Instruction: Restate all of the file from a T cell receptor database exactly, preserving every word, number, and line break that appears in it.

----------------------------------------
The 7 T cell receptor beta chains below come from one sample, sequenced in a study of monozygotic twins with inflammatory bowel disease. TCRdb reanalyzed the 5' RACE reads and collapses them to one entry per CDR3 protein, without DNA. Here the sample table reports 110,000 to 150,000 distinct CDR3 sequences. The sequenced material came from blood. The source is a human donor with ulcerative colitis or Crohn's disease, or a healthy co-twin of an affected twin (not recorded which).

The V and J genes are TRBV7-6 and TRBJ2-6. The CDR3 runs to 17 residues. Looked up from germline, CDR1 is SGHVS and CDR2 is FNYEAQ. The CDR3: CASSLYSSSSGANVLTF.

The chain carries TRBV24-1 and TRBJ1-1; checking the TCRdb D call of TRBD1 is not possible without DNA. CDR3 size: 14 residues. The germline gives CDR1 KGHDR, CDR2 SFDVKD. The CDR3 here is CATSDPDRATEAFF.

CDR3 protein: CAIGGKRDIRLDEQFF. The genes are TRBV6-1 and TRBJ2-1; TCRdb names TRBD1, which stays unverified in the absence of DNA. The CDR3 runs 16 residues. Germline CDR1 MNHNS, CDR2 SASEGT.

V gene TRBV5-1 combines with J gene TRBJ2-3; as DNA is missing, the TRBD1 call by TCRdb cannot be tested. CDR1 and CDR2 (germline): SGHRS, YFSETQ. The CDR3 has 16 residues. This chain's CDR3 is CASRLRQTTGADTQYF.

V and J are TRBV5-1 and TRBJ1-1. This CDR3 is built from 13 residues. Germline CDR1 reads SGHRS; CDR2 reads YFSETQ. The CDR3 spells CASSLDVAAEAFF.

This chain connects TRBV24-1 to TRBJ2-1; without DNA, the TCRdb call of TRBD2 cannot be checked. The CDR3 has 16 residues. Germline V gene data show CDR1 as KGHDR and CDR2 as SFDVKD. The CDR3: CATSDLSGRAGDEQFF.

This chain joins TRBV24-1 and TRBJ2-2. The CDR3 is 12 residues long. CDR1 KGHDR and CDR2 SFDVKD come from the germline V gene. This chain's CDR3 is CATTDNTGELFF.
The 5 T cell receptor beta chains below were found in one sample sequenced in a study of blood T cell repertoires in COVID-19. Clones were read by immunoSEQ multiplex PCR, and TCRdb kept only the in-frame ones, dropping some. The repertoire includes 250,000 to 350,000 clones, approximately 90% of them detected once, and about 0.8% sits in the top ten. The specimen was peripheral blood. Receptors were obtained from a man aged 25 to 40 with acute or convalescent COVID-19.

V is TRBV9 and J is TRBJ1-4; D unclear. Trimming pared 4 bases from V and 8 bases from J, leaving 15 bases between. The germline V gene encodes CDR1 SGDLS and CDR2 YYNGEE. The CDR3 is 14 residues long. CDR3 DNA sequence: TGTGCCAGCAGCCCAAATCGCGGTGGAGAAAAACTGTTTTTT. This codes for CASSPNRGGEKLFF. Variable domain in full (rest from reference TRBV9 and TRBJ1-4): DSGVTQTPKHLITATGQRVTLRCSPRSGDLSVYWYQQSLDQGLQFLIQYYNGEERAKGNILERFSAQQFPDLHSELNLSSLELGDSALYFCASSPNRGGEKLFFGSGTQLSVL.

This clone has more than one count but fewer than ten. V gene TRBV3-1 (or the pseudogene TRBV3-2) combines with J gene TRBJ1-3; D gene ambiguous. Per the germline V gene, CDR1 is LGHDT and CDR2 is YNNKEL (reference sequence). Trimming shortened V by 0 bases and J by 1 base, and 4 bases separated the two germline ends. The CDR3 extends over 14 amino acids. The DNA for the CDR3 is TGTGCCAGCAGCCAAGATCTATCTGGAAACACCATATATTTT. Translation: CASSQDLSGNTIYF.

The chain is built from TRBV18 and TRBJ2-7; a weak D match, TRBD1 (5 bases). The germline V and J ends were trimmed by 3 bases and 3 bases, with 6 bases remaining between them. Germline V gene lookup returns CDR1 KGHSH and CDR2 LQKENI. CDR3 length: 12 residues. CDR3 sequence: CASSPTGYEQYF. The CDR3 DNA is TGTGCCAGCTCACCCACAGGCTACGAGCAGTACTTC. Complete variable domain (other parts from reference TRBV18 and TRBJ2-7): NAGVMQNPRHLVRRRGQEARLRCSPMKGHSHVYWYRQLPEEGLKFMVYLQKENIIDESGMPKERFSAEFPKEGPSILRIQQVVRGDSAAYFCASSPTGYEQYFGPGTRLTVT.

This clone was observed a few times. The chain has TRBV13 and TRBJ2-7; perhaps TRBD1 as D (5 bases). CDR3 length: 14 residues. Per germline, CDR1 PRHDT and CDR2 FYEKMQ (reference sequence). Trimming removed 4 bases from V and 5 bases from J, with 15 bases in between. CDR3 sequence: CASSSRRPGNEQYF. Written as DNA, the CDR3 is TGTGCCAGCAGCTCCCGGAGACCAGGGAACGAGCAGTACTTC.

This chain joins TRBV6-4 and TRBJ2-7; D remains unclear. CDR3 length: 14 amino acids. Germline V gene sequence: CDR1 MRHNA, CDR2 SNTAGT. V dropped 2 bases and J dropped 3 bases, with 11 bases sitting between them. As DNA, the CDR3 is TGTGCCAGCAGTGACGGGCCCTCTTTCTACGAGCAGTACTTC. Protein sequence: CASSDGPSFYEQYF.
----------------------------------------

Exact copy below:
The 7 T cell receptor beta chains below come from one sample, sequenced in a study of monozygotic twins with inflammatory bowel disease. TCRdb reanalyzed the 5' RACE reads and collapses them to one entry per CDR3 protein, without DNA. Here the sample table reports 110,000 to 150,000 distinct CDR3 sequences. The sequenced material came from blood. The source is a human donor with ulcerative colitis or Crohn's disease, or a healthy co-twin of an affected twin (not recorded which).

The V and J genes are TRBV7-6 and TRBJ2-6. The CDR3 runs to 17 residues. Looked up from germline, CDR1 is SGHVS and CDR2 is FNYEAQ. The CDR3: CASSLYSSSSGANVLTF.

The chain carries TRBV24-1 and TRBJ1-1; checking the TCRdb D call of TRBD1 is not possible without DNA. CDR3 size: 14 residues. The germline gives CDR1 KGHDR, CDR2 SFDVKD. The CDR3 here is CATSDPDRATEAFF.

CDR3 protein: CAIGGKRDIRLDEQFF. The genes are TRBV6-1 and TRBJ2-1; TCRdb names TRBD1, which stays unverified in the absence of DNA. The CDR3 runs 16 residues. Germline CDR1 MNHNS, CDR2 SASEGT.

V gene TRBV5-1 combines with J gene TRBJ2-3; as DNA is missing, the TRBD1 call by TCRdb cannot be tested. CDR1 and CDR2 (germline): SGHRS, YFSETQ. The CDR3 has 16 residues. This chain's CDR3 is CASRLRQTTGADTQYF.

V and J are TRBV5-1 and TRBJ1-1. This CDR3 is built from 13 residues. Germline CDR1 reads SGHRS; CDR2 reads YFSETQ. The CDR3 spells CASSLDVAAEAFF.

This chain connects TRBV24-1 to TRBJ2-1; without DNA, the TCRdb call of TRBD2 cannot be checked. The CDR3 has 16 residues. Germline V gene data show CDR1 as KGHDR and CDR2 as SFDVKD. The CDR3: CATSDLSGRAGDEQFF.

This chain joins TRBV24-1 and TRBJ2-2. The CDR3 is 12 residues long. CDR1 KGHDR and CDR2 SFDVKD come from the germline V gene. This chain's CDR3 is CATTDNTGELFF.
The 5 T cell receptor beta chains below were found in one sample sequenced in a study of blood T cell repertoires in COVID-19. Clones were read by immunoSEQ multiplex PCR, and TCRdb kept only the in-frame ones, dropping some. The repertoire includes 250,000 to 350,000 clones, approximately 90% of them detected once, and about 0.8% sits in the top ten. The specimen was peripheral blood. Receptors were obtained from a man aged 25 to 40 with acute or convalescent COVID-19.

V is TRBV9 and J is TRBJ1-4; D unclear. Trimming pared 4 bases from V and 8 bases from J, leaving 15 bases between. The germline V gene encodes CDR1 SGDLS and CDR2 YYNGEE. The CDR3 is 14 residues long. CDR3 DNA sequence: TGTGCCAGCAGCCCAAATCGCGGTGGAGAAAAACTGTTTTTT. This codes for CASSPNRGGEKLFF. Variable domain in full (rest from reference TRBV9 and TRBJ1-4): DSGVTQTPKHLITATGQRVTLRCSPRSGDLSVYWYQQSLDQGLQFLIQYYNGEERAKGNILERFSAQQFPDLHSELNLSSLELGDSALYFCASSPNRGGEKLFFGSGTQLSVL.

This clone has more than one count but fewer than ten. V gene TRBV3-1 (or the pseudogene TRBV3-2) combines with J gene TRBJ1-3; D gene ambiguous. Per the germline V gene, CDR1 is LGHDT and CDR2 is YNNKEL (reference sequence). Trimming shortened V by 0 bases and J by 1 base, and 4 bases separated the two germline ends. The CDR3 extends over 14 amino acids. The DNA for the CDR3 is TGTGCCAGCAGCCAAGATCTATCTGGAAACACCATATATTTT. Translation: CASSQDLSGNTIYF.

The chain is built from TRBV18 and TRBJ2-7; a weak D match, TRBD1 (5 bases). The germline V and J ends were trimmed by 3 bases and 3 bases, with 6 bases remaining between them. Germline V gene lookup returns CDR1 KGHSH and CDR2 LQKENI. CDR3 length: 12 residues. CDR3 sequence: CASSPTGYEQYF. The CDR3 DNA is TGTGCCAGCTCACCCACAGGCTACGAGCAGTACTTC. Complete variable domain (other parts from reference TRBV18 and TRBJ2-7): NAGVMQNPRHLVRRRGQEARLRCSPMKGHSHVYWYRQLPEEGLKFMVYLQKENIIDESGMPKERFSAEFPKEGPSILRIQQVVRGDSAAYFCASSPTGYEQYFGPGTRLTVT.

This clone was observed a few times. The chain has TRBV13 and TRBJ2-7; perhaps TRBD1 as D (5 bases). CDR3 length: 14 residues. Per germline, CDR1 PRHDT and CDR2 FYEKMQ (reference sequence). Trimming removed 4 bases from V and 5 bases from J, with 15 bases in between. CDR3 sequence: CASSSRRPGNEQYF. Written as DNA, the CDR3 is TGTGCCAGCAGCTCCCGGAGACCAGGGAACGAGCAGTACTTC.

This chain joins TRBV6-4 and TRBJ2-7; D remains unclear. CDR3 length: 14 amino acids. Germline V gene sequence: CDR1 MRHNA, CDR2 SNTAGT. V dropped 2 bases and J dropped 3 bases, with 11 bases sitting between them. As DNA, the CDR3 is TGTGCCAGCAGTGACGGGCCCTCTTTCTACGAGCAGTACTTC. Protein sequence: CASSDGPSFYEQYF.